[wp-hackers] Single sign-on with Wordpress & Mediawiki
wordpress at santosj.name
wordpress at santosj.name
Wed Oct 31 02:10:46 GMT 2007
My statement was not meant to be ambiguous, OpenID is only authenticating
that the user *owns* the identity, not meant to be a username/password
combination. There have been several talks on this very confusion. The
sites should hold on to the passwords and should only rely on the
authentication for small stuff, comment (instead of of Captcha, or some
other hackish question).
Passport was in fact a username/password combination with single sign on
meant to be used on online store sites. OpenID is not meant to be used
more than on simple tasks, like submitting comments on blogs and small
tasks. If you want something more powerful, you'll actually need to have
the user register and have a separate password for your site which both
you and the user know.
In that last case, no it would not be a single sign on, because you negate
it with the registering and separate password. You know the user is who
they say they are (their IDentity), unless they have a server that sends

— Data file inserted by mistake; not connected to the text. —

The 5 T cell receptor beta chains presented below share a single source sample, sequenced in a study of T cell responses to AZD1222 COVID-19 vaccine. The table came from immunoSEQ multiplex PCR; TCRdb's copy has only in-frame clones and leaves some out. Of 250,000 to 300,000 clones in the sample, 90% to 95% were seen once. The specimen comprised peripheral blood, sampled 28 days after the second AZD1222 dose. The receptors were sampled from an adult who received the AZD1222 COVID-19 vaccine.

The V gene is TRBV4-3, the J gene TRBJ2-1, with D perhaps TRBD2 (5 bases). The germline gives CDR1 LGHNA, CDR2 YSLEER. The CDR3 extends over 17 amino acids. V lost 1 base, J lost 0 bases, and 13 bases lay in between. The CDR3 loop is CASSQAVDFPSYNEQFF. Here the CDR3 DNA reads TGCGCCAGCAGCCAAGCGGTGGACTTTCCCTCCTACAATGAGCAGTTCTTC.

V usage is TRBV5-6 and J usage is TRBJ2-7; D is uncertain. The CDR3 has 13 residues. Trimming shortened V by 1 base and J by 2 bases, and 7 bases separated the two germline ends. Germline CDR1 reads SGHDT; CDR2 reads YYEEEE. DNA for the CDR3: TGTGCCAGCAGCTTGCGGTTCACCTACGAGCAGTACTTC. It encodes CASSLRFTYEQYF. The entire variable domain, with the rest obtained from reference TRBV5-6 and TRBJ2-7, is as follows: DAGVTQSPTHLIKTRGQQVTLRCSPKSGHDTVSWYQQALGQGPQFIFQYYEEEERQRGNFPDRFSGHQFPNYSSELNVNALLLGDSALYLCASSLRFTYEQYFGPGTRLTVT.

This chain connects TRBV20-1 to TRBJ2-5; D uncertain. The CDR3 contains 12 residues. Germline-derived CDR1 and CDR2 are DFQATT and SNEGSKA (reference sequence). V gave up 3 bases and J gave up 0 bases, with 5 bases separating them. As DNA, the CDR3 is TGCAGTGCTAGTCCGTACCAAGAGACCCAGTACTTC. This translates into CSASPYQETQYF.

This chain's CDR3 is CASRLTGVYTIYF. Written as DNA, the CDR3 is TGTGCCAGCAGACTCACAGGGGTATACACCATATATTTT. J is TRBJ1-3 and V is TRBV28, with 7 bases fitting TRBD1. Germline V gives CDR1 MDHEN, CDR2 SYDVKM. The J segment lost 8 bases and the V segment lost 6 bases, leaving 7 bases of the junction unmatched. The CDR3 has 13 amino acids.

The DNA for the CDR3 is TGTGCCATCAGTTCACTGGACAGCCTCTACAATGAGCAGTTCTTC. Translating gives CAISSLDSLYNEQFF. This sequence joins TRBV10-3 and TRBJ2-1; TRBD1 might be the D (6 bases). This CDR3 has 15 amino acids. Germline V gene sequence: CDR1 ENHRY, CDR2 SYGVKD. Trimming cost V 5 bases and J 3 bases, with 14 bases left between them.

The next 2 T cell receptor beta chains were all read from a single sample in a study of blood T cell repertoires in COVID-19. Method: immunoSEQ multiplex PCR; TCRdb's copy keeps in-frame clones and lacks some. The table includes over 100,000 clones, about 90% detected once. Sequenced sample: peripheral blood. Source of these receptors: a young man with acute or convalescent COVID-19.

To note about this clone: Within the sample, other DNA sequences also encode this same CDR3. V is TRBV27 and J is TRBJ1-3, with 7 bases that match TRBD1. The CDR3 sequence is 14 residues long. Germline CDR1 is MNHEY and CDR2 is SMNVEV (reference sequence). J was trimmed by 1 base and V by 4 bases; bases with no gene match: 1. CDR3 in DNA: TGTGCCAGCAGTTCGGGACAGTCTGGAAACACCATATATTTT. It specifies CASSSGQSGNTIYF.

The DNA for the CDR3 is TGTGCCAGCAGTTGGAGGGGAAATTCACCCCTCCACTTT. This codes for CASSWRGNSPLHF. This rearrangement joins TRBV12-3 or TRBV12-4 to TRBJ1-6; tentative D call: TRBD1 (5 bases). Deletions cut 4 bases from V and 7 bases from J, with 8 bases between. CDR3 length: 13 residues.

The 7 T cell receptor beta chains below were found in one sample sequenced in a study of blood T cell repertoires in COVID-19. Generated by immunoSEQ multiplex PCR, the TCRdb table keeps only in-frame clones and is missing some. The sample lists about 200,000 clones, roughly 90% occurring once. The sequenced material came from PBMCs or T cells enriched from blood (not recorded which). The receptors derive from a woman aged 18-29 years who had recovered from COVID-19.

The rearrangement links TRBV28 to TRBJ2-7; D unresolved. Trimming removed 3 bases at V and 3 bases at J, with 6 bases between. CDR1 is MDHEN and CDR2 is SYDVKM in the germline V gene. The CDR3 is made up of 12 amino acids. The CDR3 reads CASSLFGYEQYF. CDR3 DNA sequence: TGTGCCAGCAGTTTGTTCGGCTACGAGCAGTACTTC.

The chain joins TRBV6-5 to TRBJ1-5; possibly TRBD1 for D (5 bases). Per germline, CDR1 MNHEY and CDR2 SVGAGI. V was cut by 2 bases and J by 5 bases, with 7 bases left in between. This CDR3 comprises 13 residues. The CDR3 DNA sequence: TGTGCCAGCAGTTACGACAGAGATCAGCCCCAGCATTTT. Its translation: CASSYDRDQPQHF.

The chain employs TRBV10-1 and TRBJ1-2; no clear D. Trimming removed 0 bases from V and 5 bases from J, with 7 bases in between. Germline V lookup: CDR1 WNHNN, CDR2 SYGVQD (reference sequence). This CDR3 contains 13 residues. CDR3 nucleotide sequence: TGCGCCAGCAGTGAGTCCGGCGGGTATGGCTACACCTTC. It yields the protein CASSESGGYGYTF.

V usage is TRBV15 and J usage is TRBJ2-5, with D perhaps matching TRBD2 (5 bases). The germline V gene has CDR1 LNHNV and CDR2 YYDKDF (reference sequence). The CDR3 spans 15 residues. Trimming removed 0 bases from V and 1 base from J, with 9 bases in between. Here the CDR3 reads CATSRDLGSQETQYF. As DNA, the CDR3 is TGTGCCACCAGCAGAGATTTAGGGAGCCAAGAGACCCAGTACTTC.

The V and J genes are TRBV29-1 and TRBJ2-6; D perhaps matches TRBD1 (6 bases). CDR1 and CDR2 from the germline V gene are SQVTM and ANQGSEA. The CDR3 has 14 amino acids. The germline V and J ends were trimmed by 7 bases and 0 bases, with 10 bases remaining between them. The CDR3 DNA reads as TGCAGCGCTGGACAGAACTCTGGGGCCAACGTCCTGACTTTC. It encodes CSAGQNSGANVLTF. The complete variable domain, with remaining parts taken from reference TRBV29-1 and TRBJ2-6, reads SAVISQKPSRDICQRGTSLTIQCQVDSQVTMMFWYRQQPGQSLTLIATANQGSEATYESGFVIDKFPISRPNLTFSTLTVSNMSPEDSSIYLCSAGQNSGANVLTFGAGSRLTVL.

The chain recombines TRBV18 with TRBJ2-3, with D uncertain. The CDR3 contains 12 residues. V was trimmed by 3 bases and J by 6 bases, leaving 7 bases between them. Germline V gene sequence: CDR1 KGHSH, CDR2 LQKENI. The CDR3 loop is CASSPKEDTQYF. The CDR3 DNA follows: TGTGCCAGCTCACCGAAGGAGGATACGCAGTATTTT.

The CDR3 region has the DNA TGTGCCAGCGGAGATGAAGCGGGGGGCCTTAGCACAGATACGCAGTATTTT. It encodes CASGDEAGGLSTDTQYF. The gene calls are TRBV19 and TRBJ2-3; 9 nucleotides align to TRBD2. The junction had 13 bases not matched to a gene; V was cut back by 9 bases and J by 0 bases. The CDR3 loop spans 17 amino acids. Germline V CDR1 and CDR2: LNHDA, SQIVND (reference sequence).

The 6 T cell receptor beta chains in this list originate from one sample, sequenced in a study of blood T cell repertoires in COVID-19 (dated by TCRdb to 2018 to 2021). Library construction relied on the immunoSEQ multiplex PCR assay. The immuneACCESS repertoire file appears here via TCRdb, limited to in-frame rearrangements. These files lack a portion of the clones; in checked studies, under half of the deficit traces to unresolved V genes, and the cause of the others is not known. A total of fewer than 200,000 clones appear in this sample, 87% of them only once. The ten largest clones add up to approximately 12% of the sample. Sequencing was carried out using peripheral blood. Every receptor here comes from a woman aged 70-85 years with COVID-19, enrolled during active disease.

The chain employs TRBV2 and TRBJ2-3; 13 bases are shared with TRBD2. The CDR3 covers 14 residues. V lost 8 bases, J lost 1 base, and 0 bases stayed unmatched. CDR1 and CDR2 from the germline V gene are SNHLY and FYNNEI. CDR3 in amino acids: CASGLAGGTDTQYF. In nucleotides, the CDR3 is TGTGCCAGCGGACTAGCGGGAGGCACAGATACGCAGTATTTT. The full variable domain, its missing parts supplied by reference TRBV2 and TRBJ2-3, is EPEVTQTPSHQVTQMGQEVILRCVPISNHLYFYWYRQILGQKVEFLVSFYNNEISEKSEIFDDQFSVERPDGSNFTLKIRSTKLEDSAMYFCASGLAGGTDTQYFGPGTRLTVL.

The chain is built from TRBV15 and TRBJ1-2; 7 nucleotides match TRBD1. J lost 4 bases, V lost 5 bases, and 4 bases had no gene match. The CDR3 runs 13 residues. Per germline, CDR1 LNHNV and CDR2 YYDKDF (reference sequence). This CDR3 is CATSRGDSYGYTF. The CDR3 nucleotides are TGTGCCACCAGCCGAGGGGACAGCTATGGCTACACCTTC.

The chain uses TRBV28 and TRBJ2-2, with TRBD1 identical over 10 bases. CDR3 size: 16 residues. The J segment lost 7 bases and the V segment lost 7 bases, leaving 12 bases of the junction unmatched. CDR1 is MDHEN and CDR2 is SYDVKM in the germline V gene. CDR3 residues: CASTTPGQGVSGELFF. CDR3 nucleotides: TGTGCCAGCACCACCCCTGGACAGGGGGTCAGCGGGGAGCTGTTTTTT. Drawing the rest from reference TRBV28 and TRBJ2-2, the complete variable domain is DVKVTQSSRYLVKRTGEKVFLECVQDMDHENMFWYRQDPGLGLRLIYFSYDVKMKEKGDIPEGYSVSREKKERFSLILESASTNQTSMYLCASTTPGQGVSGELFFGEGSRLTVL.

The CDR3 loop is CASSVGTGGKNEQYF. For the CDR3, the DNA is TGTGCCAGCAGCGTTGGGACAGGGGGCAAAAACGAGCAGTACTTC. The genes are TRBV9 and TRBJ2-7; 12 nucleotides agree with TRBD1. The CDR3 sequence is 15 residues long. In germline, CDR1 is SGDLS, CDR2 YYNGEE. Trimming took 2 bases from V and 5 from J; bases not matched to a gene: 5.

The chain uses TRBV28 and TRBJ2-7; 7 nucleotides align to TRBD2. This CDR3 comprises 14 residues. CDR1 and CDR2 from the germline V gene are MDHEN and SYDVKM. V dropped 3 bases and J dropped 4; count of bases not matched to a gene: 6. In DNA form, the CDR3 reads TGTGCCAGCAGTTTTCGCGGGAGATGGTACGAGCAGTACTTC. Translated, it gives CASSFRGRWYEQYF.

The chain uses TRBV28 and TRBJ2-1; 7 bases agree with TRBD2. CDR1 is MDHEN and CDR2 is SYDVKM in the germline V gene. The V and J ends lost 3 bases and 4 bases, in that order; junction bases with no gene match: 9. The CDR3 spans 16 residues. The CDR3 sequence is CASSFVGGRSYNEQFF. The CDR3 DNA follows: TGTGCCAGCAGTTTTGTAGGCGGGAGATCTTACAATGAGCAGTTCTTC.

back that everyone is who they say they are (which is bad).
You would not say, replace the administration account with OpenID account,
it has far too many permissions.
> On Tue, 30 Oct 2007 15:08:45 -0700, "Sneaks" <0vcqn5q02 at sneakemail.com>
>> Pardon my ignorance, but given the possible permissions/roles/groups
>> and UI management in each package, how well would a local OpenID
>> server handle these issues and pass authentication to each
>> I know the OpenID concept is ideally nice, but I'm more interested in
>> getting a traditional, seamless integration out of these disparate
>> packages. My main concern is the end-user's experience. Security
>> issues aside (not to minimize them), WP seems to make most of the
>> management and authentication process pretty painless.
> "Management" == authorization. Authentication != authorization.
> OpenID does indeed seem to have at least the capability to handle SSO
> a la Passport (Windows Live ID), despite an earlier claim that it did
> not. If you'll forgive me for not having done my homework, I actually
> had a little trouble tracking down the specs yesterday (I blame sleep
> deprivation ;).
> It does not -- and should not -- have any hold on authorization,
> though. That's a per-service thing. Having a standard to allow for
> central management would be nifty, but that wasn't how this discussion
> started out.
> In Series maintainer
> Random coder & quality guy
>  http://en.wikipedia.org/wiki/Windows_Live_ID
>  "OpenID isn't a solution for username/password combinations."
>  http://openid.net/developers/specs/
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